Amendment No. 16 revises section 92 so as to provide that the destruction arrangements that apply in relation to samples and DNA profiles of missing persons or their blood relatives, or unknown deceased persons, taken or generated following commencement of this legislation will also apply, as appropriate, to historic samples or profiles of such persons. That completes the description of the intention of the amendments which are fine-tuning aspects of the Bill because these aspects are very important. The amendments are proportionate and balanced to ensure that people's rights are adequately and properly protected.

Amendment agreed to.

I move amendment No. 3:

In page 13, line 3, to delete “section 155(2)” and substitute “section 155”.

Amendment No. 3 is a minor, technical drafting amendment to the reference to the appropriate provision in the Children Act 2001. It has no impact on the definition concerned. In view of anticipated changes to section 155 of that Act to be made in the children (amendment) Bill, it is considered preferable to refer to the appropriate section only, rather than to a subsection of it.

Amendment agreed to.

Amendment No. 4 is consequential on amendments Nos. 21 and 22. Amendments Nos. 21 to 23, inclusive, are related. Amendment No. 4 and amendments Nos. 21 to 23, inclusive, may be discussed together.

I move amendment No. 4:

In page 13, line 15, after “sample” ” to insert “, other than in sections 168 and 169,”.

The aim of these amendments is to provide a more efficient means of proving the continuity of the chain of forensic exhibits in criminal trials. A review of the resource needs of the Forensic Science Laboratory carried out in 2008 identified that a significant proportion of administrative and scientific time is taken up meeting documentary requirements relating to the chain of evidence and, in particular, attending court to certify as to the chain of evidence.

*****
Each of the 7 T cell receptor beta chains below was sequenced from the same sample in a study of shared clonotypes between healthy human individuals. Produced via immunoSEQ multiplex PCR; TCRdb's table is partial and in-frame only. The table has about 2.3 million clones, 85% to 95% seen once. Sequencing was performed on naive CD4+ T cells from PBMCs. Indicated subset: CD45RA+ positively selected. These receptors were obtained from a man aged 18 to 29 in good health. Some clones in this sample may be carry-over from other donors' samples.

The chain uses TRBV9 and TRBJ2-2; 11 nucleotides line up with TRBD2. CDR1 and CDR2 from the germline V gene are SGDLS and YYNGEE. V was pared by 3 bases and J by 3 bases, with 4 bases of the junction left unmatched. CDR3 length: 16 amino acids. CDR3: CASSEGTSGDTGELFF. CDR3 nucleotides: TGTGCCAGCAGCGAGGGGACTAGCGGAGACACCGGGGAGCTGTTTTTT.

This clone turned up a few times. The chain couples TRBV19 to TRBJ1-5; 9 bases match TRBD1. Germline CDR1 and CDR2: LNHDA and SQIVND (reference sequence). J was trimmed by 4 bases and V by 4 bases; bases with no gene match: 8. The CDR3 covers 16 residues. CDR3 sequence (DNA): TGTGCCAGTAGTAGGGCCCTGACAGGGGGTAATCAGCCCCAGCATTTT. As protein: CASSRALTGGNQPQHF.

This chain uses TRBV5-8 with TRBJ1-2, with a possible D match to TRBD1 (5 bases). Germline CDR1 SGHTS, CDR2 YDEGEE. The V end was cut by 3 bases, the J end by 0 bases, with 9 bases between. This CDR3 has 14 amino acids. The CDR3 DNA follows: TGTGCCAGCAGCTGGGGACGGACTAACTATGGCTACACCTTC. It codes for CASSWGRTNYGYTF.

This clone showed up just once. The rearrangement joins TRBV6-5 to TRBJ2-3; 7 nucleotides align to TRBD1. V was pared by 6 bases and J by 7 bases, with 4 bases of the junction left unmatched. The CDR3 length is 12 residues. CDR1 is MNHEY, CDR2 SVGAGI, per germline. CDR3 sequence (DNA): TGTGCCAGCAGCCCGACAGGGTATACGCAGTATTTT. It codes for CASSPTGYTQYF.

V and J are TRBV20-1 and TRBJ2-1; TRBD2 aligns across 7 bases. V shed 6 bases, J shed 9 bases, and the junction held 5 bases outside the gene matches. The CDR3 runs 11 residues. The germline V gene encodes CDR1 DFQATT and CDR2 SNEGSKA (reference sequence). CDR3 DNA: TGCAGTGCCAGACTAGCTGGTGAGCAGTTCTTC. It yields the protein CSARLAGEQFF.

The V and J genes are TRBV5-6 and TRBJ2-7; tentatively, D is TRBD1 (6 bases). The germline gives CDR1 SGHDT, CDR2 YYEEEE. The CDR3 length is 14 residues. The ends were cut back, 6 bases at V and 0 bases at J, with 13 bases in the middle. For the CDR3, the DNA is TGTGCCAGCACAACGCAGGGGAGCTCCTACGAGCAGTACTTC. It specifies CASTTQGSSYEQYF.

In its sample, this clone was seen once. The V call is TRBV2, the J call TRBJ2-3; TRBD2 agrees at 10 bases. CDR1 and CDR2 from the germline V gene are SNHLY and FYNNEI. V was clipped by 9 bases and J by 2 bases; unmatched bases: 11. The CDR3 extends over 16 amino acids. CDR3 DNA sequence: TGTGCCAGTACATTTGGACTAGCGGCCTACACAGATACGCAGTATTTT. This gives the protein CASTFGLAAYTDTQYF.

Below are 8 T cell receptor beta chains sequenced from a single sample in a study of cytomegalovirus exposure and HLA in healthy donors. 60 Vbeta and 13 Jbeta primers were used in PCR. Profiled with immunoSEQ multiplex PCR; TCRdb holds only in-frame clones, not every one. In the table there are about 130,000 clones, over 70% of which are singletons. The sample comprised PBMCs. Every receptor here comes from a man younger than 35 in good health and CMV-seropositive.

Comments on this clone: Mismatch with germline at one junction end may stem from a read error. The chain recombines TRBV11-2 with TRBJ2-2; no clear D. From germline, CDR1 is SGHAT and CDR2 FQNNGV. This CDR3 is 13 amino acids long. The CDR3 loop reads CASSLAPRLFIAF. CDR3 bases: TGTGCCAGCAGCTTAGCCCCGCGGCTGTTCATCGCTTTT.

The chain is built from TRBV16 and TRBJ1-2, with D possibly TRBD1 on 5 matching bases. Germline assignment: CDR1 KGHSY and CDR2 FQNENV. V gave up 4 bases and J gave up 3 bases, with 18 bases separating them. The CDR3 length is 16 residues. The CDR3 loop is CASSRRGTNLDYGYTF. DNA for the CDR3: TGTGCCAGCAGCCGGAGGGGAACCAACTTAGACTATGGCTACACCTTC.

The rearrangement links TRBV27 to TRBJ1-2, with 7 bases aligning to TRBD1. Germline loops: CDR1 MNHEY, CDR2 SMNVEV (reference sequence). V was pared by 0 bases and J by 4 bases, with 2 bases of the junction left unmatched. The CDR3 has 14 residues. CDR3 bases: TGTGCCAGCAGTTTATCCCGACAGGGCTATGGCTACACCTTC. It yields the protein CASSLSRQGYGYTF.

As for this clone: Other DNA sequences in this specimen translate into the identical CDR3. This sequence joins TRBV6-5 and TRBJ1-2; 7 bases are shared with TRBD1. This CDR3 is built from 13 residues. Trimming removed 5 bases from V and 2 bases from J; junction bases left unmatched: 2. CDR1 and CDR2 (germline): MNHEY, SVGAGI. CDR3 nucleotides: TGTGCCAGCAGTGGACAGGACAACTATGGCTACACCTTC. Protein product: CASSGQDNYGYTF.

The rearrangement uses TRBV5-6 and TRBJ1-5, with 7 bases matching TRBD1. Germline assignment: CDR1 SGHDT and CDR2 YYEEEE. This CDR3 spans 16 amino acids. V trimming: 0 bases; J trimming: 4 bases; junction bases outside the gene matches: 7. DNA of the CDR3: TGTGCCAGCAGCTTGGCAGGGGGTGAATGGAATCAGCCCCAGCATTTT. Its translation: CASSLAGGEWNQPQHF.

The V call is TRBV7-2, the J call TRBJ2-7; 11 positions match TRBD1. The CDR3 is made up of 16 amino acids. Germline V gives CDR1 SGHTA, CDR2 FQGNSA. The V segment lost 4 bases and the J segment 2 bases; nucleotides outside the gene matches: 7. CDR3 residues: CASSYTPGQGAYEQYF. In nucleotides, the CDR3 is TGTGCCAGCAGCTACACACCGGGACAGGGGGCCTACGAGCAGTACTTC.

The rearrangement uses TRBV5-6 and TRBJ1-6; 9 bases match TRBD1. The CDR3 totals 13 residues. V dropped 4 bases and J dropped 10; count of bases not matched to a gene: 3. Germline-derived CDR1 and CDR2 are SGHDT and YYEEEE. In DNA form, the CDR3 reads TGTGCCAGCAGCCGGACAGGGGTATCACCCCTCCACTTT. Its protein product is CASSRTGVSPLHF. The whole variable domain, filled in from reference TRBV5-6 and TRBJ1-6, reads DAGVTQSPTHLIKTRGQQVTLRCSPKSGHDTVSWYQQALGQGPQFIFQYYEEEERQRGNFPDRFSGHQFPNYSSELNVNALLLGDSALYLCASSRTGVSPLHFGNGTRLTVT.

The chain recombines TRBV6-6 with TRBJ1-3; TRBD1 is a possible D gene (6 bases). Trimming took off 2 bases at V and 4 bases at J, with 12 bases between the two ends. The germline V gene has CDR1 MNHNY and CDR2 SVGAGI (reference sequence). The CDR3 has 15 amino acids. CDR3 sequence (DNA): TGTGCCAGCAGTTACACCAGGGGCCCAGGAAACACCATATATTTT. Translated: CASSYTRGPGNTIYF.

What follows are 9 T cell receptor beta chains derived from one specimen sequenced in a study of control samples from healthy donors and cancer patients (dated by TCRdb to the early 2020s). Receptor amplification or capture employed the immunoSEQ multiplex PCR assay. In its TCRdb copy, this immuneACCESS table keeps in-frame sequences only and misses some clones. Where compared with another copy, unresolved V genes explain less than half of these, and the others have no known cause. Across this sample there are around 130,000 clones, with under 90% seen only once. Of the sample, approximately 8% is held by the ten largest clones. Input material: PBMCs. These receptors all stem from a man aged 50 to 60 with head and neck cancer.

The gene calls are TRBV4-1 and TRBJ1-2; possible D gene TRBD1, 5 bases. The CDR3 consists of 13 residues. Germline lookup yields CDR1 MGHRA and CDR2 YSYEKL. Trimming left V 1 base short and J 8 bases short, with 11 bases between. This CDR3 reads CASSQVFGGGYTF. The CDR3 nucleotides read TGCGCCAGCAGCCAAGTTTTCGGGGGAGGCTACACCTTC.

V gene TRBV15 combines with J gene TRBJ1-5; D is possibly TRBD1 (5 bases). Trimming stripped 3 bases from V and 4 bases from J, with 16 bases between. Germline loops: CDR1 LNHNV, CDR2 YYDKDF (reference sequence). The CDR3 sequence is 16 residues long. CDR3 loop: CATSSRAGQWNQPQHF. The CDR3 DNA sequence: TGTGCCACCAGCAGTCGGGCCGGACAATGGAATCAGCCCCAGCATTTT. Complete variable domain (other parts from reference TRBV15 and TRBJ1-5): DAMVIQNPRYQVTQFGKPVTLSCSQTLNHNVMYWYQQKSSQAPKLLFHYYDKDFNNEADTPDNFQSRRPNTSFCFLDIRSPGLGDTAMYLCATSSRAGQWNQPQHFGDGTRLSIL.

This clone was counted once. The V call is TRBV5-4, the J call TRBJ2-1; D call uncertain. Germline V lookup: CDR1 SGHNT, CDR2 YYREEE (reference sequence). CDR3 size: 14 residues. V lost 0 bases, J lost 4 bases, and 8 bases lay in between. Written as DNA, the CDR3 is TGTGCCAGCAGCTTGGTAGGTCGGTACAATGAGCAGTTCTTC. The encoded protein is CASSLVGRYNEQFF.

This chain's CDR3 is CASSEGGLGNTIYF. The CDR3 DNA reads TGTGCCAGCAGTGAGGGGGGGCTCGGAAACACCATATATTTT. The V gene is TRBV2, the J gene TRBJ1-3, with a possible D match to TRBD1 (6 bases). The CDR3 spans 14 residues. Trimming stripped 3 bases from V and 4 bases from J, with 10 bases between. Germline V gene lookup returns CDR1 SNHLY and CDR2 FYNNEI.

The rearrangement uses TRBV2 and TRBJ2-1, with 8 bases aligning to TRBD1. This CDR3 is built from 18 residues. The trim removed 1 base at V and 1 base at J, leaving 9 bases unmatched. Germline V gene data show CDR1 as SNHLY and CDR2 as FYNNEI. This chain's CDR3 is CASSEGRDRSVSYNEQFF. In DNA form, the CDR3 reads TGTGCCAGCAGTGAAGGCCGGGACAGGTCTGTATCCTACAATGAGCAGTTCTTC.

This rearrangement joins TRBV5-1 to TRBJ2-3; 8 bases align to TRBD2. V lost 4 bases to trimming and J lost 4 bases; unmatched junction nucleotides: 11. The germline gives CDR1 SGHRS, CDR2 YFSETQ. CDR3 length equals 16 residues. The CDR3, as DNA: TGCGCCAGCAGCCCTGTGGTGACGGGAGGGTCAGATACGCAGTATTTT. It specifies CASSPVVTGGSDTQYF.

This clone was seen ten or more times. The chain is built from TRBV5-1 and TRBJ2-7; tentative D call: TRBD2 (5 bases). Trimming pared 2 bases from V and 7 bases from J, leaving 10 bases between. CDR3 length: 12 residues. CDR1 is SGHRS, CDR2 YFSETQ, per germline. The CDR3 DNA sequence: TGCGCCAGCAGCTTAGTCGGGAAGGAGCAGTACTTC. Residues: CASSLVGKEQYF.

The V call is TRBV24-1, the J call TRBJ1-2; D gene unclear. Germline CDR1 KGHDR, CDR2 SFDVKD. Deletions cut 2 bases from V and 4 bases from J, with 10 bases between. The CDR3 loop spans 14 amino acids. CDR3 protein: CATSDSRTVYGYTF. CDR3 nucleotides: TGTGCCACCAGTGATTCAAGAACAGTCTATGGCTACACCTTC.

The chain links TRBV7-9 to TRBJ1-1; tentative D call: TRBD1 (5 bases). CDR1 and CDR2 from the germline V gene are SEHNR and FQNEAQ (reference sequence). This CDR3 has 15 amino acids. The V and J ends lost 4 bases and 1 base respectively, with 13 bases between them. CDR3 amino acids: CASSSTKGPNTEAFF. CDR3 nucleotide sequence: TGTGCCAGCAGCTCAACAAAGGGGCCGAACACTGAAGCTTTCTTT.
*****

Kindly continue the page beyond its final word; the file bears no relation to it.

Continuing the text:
The purpose of these amendments is to avoid the need for oral evidence to prove continuity to be given in criminal proceedings routinely. They provide for evidence to be given by way of certificate and are intended to be tailored to the work of the laboratory by availing of the inherent benefits of tamper-evident containers in which samples taken from persons or recovered from crime scenes are inserted for the purpose of transmission for forensic testing. Inserting the sample in a tamper-evident container and storing it in that container until such time as it is opened for the purpose of forensic testing should, in view of its security features, effectively render redundant the question of who handled it in the intervening period.

The new sections 168 and 169 that are being inserted into the Bill by amendments Nos. 21 and 22 are concerned with the two critical points in the chain, namely, the point at which the sample is placed in a tamper-evident container and the point at which that container is opened for the purpose of conducting forensic tests on the sample that has been obtained.

Section 168 sets out the procedures that may be used for the transmission of samples for forensic testing. These are self-explanatory and describe the process to be followed where samples are being placed and transmitted for testing in tamper-evident containers. These containers, which are defined, usually take the form of specially manufactured bags which come in different sizes and, most important, all have a unique identifying number. It will be noted that this is an enabling rather than a mandatory provision. This means that while this process may be used for the storage and transmission of samples, it does not have to be used for such purposes. It is possible, for instance, that crime scene samples may be too large to fit in tamper-evident containers and, as such, verifying the chain of evidence in this manner may not be possible in every case.